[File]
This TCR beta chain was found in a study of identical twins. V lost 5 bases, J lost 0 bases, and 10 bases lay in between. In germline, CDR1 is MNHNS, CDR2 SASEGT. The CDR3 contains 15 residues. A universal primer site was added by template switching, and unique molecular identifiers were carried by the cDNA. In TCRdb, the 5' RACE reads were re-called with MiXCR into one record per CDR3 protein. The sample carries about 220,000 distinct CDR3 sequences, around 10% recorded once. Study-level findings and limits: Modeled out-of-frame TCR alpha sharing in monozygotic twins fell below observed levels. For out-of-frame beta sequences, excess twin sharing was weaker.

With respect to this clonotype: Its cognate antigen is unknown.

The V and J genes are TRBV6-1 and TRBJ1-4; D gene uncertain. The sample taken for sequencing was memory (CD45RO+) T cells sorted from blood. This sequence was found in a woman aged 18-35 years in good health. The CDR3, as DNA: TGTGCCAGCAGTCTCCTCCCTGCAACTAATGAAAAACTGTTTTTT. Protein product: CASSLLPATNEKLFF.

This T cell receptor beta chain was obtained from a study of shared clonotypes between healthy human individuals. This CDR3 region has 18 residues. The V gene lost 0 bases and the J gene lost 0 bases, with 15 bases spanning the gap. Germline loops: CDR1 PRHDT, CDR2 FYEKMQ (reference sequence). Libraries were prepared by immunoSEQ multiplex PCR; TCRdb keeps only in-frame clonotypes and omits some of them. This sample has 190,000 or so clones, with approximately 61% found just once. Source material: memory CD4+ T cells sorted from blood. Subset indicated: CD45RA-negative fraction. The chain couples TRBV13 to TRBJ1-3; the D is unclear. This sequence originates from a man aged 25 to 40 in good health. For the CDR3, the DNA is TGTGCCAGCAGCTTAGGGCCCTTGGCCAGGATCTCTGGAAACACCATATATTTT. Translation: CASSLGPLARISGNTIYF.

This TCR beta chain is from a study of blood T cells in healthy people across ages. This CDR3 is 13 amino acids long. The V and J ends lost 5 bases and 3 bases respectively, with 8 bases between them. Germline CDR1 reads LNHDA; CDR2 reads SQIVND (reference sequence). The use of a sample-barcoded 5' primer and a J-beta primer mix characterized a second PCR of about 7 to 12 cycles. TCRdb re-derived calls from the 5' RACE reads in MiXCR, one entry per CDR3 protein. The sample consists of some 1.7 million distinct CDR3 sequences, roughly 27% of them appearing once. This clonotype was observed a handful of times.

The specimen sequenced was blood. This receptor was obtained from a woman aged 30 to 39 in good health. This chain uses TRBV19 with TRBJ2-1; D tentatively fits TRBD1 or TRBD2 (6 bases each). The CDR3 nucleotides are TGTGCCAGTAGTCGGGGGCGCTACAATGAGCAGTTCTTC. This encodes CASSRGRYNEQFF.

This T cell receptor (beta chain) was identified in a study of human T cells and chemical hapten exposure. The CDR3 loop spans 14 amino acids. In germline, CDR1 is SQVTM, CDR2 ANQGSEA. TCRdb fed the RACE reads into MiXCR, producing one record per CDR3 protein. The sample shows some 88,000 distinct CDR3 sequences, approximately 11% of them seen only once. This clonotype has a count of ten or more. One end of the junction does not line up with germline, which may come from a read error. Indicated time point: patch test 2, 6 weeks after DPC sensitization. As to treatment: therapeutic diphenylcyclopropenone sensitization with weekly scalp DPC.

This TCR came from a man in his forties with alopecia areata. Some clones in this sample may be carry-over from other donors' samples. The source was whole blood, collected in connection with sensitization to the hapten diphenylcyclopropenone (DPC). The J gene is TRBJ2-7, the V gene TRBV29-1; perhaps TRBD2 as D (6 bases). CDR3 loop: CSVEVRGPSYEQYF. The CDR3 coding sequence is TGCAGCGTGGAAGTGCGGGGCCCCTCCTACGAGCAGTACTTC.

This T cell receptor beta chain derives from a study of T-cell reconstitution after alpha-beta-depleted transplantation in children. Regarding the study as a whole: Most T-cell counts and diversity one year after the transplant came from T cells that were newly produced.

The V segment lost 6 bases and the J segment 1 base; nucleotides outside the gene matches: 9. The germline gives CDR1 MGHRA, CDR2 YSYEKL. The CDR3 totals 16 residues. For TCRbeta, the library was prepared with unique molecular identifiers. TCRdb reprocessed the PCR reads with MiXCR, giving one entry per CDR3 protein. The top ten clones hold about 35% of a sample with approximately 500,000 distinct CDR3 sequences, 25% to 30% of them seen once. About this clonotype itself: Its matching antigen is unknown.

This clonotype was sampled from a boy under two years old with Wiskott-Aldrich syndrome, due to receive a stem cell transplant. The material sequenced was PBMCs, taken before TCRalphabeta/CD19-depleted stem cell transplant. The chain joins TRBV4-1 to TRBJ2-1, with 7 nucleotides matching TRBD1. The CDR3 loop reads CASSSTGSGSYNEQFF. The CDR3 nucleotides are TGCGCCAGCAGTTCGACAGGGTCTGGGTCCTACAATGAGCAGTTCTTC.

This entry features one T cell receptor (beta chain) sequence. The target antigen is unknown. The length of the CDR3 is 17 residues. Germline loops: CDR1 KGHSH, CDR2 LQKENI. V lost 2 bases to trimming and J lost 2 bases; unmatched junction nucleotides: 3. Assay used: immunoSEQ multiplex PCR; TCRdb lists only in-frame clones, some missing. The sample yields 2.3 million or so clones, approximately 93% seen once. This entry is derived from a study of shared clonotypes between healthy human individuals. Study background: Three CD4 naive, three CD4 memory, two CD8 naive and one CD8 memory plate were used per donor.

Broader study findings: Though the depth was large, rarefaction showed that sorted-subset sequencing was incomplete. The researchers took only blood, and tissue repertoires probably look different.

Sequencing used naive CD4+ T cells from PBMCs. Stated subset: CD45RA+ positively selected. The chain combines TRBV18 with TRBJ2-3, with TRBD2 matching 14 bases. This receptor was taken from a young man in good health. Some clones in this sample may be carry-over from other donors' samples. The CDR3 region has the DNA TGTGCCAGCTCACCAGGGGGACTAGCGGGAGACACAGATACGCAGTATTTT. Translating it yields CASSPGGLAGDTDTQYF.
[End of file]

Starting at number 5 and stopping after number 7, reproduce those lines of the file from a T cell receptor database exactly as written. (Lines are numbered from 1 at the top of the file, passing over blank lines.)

This TCR beta chain is from a study of blood T cells in healthy people across ages. This CDR3 is 13 amino acids long. The V and J ends lost 5 bases and 3 bases respectively, with 8 bases between them. Germline CDR1 reads LNHDA; CDR2 reads SQIVND (reference sequence). The use of a sample-barcoded 5' primer and a J-beta primer mix characterized a second PCR of about 7 to 12 cycles. TCRdb re-derived calls from the 5' RACE reads in MiXCR, one entry per CDR3 protein. The sample consists of some 1.7 million distinct CDR3 sequences, roughly 27% of them appearing once. This clonotype was observed a handful of times.

The specimen sequenced was blood. This receptor was obtained from a woman aged 30 to 39 in good health. This chain uses TRBV19 with TRBJ2-1; D tentatively fits TRBD1 or TRBD2 (6 bases each). The CDR3 nucleotides are TGTGCCAGTAGTCGGGGGCGCTACAATGAGCAGTTCTTC. This encodes CASSRGRYNEQFF.

This T cell receptor (beta chain) was identified in a study of human T cells and chemical hapten exposure. The CDR3 loop spans 14 amino acids. In germline, CDR1 is SQVTM, CDR2 ANQGSEA. TCRdb fed the RACE reads into MiXCR, producing one record per CDR3 protein. The sample shows some 88,000 distinct CDR3 sequences, approximately 11% of them seen only once. This clonotype has a count of ten or more. One end of the junction does not line up with germline, which may come from a read error. Indicated time point: patch test 2, 6 weeks after DPC sensitization. As to treatment: therapeutic diphenylcyclopropenone sensitization with weekly scalp DPC.